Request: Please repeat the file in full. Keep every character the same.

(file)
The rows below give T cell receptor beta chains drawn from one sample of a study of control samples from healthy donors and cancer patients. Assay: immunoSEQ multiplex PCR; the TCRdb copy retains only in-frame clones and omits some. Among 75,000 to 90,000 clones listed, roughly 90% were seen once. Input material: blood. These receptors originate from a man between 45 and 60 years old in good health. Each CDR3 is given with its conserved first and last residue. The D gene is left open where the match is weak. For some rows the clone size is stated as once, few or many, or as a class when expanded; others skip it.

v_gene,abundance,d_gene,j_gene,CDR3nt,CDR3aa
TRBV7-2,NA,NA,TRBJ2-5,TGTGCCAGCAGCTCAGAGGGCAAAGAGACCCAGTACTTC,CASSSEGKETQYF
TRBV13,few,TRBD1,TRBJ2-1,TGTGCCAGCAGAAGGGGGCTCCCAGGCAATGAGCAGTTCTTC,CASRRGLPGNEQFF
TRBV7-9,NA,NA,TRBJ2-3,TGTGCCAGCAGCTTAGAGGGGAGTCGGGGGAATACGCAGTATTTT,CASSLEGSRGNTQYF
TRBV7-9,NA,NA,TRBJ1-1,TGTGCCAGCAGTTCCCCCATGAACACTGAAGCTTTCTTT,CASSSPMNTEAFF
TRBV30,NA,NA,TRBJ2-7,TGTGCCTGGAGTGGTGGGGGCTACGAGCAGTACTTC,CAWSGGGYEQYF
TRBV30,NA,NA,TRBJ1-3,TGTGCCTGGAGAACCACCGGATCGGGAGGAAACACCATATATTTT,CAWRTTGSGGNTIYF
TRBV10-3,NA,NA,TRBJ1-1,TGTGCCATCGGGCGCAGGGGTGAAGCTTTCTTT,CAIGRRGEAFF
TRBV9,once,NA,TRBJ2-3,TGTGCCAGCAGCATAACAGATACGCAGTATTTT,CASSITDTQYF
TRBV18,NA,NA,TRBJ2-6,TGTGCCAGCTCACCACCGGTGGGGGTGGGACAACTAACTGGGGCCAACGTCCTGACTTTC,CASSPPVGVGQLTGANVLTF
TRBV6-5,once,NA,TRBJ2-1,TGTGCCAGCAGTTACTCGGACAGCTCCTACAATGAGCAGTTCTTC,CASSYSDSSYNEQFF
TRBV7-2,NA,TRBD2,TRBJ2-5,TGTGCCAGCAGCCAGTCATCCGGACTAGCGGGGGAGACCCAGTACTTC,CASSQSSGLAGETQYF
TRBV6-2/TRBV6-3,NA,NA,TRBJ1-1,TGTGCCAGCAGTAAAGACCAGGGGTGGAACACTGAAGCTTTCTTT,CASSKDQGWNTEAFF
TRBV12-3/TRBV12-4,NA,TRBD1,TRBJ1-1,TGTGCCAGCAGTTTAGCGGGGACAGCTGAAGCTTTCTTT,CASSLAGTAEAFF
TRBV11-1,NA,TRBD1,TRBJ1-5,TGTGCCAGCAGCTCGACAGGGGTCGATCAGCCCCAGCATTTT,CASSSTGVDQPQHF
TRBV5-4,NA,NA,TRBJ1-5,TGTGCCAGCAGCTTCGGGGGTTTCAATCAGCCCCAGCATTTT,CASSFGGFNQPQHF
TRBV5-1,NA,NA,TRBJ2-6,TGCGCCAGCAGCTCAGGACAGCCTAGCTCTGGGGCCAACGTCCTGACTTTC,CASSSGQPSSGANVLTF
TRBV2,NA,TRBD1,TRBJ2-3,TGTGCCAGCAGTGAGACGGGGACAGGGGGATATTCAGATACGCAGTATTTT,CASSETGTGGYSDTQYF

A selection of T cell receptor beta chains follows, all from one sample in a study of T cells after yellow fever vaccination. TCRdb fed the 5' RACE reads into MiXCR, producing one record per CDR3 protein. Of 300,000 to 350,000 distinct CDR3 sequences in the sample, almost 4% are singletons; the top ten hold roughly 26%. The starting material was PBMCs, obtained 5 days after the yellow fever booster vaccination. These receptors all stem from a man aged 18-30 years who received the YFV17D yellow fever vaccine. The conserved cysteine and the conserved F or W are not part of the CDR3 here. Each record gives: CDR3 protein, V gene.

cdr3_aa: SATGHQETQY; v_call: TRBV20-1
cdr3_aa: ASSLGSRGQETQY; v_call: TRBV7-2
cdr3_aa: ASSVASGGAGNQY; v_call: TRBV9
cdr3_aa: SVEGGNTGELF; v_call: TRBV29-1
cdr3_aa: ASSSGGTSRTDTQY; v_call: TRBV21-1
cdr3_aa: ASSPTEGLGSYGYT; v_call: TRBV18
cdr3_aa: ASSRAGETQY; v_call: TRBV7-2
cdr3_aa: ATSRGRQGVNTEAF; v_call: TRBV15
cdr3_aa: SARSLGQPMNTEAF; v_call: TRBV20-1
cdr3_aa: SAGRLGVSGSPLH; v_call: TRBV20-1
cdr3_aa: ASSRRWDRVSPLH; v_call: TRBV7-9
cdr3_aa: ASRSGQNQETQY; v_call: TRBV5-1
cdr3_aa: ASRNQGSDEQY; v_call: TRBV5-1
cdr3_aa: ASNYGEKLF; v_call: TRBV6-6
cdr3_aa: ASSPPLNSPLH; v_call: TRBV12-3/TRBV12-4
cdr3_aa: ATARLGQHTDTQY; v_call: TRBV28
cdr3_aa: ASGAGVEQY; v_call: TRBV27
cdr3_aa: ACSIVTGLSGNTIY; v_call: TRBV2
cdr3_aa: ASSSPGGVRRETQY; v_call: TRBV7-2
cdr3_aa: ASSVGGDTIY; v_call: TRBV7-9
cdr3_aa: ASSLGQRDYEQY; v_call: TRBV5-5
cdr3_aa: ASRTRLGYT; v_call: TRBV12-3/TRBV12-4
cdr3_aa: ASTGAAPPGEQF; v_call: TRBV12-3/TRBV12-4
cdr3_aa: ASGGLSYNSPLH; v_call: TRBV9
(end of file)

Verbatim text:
The rows below give T cell receptor beta chains drawn from one sample of a study of control samples from healthy donors and cancer patients. Assay: immunoSEQ multiplex PCR; the TCRdb copy retains only in-frame clones and omits some. Among 75,000 to 90,000 clones listed, roughly 90% were seen once. Input material: blood. These receptors originate from a man between 45 and 60 years old in good health. Each CDR3 is given with its conserved first and last residue. The D gene is left open where the match is weak. For some rows the clone size is stated as once, few or many, or as a class when expanded; others skip it.

v_gene,abundance,d_gene,j_gene,CDR3nt,CDR3aa
TRBV7-2,NA,NA,TRBJ2-5,TGTGCCAGCAGCTCAGAGGGCAAAGAGACCCAGTACTTC,CASSSEGKETQYF
TRBV13,few,TRBD1,TRBJ2-1,TGTGCCAGCAGAAGGGGGCTCCCAGGCAATGAGCAGTTCTTC,CASRRGLPGNEQFF
TRBV7-9,NA,NA,TRBJ2-3,TGTGCCAGCAGCTTAGAGGGGAGTCGGGGGAATACGCAGTATTTT,CASSLEGSRGNTQYF
TRBV7-9,NA,NA,TRBJ1-1,TGTGCCAGCAGTTCCCCCATGAACACTGAAGCTTTCTTT,CASSSPMNTEAFF
TRBV30,NA,NA,TRBJ2-7,TGTGCCTGGAGTGGTGGGGGCTACGAGCAGTACTTC,CAWSGGGYEQYF
TRBV30,NA,NA,TRBJ1-3,TGTGCCTGGAGAACCACCGGATCGGGAGGAAACACCATATATTTT,CAWRTTGSGGNTIYF
TRBV10-3,NA,NA,TRBJ1-1,TGTGCCATCGGGCGCAGGGGTGAAGCTTTCTTT,CAIGRRGEAFF
TRBV9,once,NA,TRBJ2-3,TGTGCCAGCAGCATAACAGATACGCAGTATTTT,CASSITDTQYF
TRBV18,NA,NA,TRBJ2-6,TGTGCCAGCTCACCACCGGTGGGGGTGGGACAACTAACTGGGGCCAACGTCCTGACTTTC,CASSPPVGVGQLTGANVLTF
TRBV6-5,once,NA,TRBJ2-1,TGTGCCAGCAGTTACTCGGACAGCTCCTACAATGAGCAGTTCTTC,CASSYSDSSYNEQFF
TRBV7-2,NA,TRBD2,TRBJ2-5,TGTGCCAGCAGCCAGTCATCCGGACTAGCGGGGGAGACCCAGTACTTC,CASSQSSGLAGETQYF
TRBV6-2/TRBV6-3,NA,NA,TRBJ1-1,TGTGCCAGCAGTAAAGACCAGGGGTGGAACACTGAAGCTTTCTTT,CASSKDQGWNTEAFF
TRBV12-3/TRBV12-4,NA,TRBD1,TRBJ1-1,TGTGCCAGCAGTTTAGCGGGGACAGCTGAAGCTTTCTTT,CASSLAGTAEAFF
TRBV11-1,NA,TRBD1,TRBJ1-5,TGTGCCAGCAGCTCGACAGGGGTCGATCAGCCCCAGCATTTT,CASSSTGVDQPQHF
TRBV5-4,NA,NA,TRBJ1-5,TGTGCCAGCAGCTTCGGGGGTTTCAATCAGCCCCAGCATTTT,CASSFGGFNQPQHF
TRBV5-1,NA,NA,TRBJ2-6,TGCGCCAGCAGCTCAGGACAGCCTAGCTCTGGGGCCAACGTCCTGACTTTC,CASSSGQPSSGANVLTF
TRBV2,NA,TRBD1,TRBJ2-3,TGTGCCAGCAGTGAGACGGGGACAGGGGGATATTCAGATACGCAGTATTTT,CASSETGTGGYSDTQYF

A selection of T cell receptor beta chains follows, all from one sample in a study of T cells after yellow fever vaccination. TCRdb fed the 5' RACE reads into MiXCR, producing one record per CDR3 protein. Of 300,000 to 350,000 distinct CDR3 sequences in the sample, almost 4% are singletons; the top ten hold roughly 26%. The starting material was PBMCs, obtained 5 days after the yellow fever booster vaccination. These receptors all stem from a man aged 18-30 years who received the YFV17D yellow fever vaccine. The conserved cysteine and the conserved F or W are not part of the CDR3 here. Each record gives: CDR3 protein, V gene.

cdr3_aa: SATGHQETQY; v_call: TRBV20-1
cdr3_aa: ASSLGSRGQETQY; v_call: TRBV7-2
cdr3_aa: ASSVASGGAGNQY; v_call: TRBV9
cdr3_aa: SVEGGNTGELF; v_call: TRBV29-1
cdr3_aa: ASSSGGTSRTDTQY; v_call: TRBV21-1
cdr3_aa: ASSPTEGLGSYGYT; v_call: TRBV18
cdr3_aa: ASSRAGETQY; v_call: TRBV7-2
cdr3_aa: ATSRGRQGVNTEAF; v_call: TRBV15
cdr3_aa: SARSLGQPMNTEAF; v_call: TRBV20-1
cdr3_aa: SAGRLGVSGSPLH; v_call: TRBV20-1
cdr3_aa: ASSRRWDRVSPLH; v_call: TRBV7-9
cdr3_aa: ASRSGQNQETQY; v_call: TRBV5-1
cdr3_aa: ASRNQGSDEQY; v_call: TRBV5-1
cdr3_aa: ASNYGEKLF; v_call: TRBV6-6
cdr3_aa: ASSPPLNSPLH; v_call: TRBV12-3/TRBV12-4
cdr3_aa: ATARLGQHTDTQY; v_call: TRBV28
cdr3_aa: ASGAGVEQY; v_call: TRBV27
cdr3_aa: ACSIVTGLSGNTIY; v_call: TRBV2
cdr3_aa: ASSSPGGVRRETQY; v_call: TRBV7-2
cdr3_aa: ASSVGGDTIY; v_call: TRBV7-9
cdr3_aa: ASSLGQRDYEQY; v_call: TRBV5-5
cdr3_aa: ASRTRLGYT; v_call: TRBV12-3/TRBV12-4
cdr3_aa: ASTGAAPPGEQF; v_call: TRBV12-3/TRBV12-4
cdr3_aa: ASGGLSYNSPLH; v_call: TRBV9